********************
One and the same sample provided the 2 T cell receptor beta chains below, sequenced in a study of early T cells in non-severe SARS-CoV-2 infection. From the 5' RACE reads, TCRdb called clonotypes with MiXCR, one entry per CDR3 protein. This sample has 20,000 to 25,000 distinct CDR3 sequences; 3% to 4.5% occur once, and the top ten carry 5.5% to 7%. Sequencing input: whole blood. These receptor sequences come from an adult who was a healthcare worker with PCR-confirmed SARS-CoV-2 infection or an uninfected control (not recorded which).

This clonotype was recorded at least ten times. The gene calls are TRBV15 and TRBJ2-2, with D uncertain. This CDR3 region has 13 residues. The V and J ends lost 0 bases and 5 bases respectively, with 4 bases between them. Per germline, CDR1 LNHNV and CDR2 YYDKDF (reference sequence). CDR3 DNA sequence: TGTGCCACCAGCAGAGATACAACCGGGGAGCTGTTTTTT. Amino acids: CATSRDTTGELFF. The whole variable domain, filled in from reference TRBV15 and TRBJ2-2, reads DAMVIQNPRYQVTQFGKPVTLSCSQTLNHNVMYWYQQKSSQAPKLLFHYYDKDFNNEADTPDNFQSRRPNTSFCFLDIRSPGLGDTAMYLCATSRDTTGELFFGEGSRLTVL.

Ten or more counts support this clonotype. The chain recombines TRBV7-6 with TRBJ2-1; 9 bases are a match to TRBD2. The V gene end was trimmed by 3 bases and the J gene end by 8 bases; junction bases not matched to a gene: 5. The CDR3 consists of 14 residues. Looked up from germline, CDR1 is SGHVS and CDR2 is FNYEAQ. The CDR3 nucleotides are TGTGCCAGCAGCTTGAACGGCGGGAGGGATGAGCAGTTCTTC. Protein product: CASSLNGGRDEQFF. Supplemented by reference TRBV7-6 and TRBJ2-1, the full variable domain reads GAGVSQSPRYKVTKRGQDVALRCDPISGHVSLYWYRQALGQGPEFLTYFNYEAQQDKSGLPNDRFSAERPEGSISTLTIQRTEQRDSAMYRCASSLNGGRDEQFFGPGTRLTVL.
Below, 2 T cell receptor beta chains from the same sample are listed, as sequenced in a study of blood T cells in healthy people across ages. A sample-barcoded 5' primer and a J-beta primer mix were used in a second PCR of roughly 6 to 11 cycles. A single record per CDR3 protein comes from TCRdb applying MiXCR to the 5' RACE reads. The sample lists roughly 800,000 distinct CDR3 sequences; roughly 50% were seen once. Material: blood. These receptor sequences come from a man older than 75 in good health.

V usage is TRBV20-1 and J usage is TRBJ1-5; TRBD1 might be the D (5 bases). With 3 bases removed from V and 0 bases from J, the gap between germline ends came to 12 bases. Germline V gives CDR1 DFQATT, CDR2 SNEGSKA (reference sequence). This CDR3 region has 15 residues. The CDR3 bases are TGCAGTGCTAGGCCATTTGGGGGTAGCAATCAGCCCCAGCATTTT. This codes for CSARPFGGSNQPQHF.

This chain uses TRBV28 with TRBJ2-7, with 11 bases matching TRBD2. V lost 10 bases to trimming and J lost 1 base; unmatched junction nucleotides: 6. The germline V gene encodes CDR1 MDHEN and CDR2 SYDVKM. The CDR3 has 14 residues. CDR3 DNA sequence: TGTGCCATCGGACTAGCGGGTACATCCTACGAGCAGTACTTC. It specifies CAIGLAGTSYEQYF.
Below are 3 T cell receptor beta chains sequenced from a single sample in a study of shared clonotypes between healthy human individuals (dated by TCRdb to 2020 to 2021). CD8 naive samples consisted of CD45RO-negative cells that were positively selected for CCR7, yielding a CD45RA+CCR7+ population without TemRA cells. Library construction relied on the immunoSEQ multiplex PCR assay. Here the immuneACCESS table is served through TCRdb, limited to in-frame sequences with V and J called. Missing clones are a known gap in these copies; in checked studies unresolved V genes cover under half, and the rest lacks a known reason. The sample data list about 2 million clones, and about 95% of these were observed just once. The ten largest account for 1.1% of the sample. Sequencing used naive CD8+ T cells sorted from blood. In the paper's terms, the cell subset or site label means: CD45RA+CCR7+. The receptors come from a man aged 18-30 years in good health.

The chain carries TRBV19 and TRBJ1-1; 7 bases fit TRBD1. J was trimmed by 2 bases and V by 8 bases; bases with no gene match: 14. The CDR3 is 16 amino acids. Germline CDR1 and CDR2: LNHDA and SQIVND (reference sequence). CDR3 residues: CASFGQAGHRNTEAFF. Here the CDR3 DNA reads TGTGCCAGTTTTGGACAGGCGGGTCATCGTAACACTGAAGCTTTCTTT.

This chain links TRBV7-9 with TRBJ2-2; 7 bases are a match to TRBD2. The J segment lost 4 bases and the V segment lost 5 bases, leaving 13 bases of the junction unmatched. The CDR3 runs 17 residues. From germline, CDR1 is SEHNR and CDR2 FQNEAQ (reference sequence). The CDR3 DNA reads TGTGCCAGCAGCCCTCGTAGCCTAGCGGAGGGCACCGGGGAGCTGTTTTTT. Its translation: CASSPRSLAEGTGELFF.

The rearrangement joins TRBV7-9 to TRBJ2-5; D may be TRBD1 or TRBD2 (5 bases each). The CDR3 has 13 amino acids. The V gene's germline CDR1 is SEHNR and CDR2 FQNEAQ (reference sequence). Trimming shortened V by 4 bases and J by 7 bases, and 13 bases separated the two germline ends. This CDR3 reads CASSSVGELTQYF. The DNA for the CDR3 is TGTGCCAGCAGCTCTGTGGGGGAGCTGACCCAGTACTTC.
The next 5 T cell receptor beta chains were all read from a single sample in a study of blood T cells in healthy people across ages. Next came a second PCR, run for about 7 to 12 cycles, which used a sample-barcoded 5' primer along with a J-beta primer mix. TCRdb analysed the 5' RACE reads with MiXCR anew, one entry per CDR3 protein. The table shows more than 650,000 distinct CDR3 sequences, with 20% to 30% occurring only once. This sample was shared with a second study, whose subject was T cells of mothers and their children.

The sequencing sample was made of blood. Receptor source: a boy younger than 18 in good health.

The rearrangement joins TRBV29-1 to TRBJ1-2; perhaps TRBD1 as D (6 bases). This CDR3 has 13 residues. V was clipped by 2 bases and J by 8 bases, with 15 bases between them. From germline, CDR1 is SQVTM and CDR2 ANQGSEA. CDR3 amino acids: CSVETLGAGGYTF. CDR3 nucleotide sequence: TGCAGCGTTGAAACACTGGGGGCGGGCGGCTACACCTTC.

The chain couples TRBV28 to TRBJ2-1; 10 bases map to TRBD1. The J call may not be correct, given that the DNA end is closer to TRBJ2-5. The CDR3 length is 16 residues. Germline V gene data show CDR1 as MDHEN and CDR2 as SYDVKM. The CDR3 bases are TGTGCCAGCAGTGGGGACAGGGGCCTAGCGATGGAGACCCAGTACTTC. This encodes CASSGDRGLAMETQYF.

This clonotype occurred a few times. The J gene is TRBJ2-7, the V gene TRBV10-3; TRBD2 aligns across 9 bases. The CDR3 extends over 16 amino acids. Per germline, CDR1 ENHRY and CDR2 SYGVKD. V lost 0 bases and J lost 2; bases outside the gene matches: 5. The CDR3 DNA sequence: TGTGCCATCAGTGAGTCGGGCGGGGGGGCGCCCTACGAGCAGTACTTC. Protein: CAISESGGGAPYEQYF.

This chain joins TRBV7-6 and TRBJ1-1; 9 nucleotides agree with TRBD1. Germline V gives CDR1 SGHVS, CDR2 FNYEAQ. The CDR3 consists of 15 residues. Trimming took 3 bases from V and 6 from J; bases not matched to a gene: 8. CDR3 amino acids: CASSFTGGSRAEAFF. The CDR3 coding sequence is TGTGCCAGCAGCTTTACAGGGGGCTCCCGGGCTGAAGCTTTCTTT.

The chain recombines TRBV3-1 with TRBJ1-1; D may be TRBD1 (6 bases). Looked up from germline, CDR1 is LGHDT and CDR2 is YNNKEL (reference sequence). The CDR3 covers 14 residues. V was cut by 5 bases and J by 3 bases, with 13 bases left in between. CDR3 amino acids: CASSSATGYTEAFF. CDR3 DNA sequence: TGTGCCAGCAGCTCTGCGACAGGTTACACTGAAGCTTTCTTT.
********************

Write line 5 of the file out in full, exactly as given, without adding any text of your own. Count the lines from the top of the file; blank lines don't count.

V usage is TRBV20-1 and J usage is TRBJ1-5; TRBD1 might be the D (5 bases). With 3 bases removed from V and 0 bases from J, the gap between germline ends came to 12 bases. Germline V gives CDR1 DFQATT, CDR2 SNEGSKA (reference sequence). This CDR3 region has 15 residues. The CDR3 bases are TGCAGTGCTAGGCCATTTGGGGGTAGCAATCAGCCCCAGCATTTT. This codes for CSARPFGGSNQPQHF.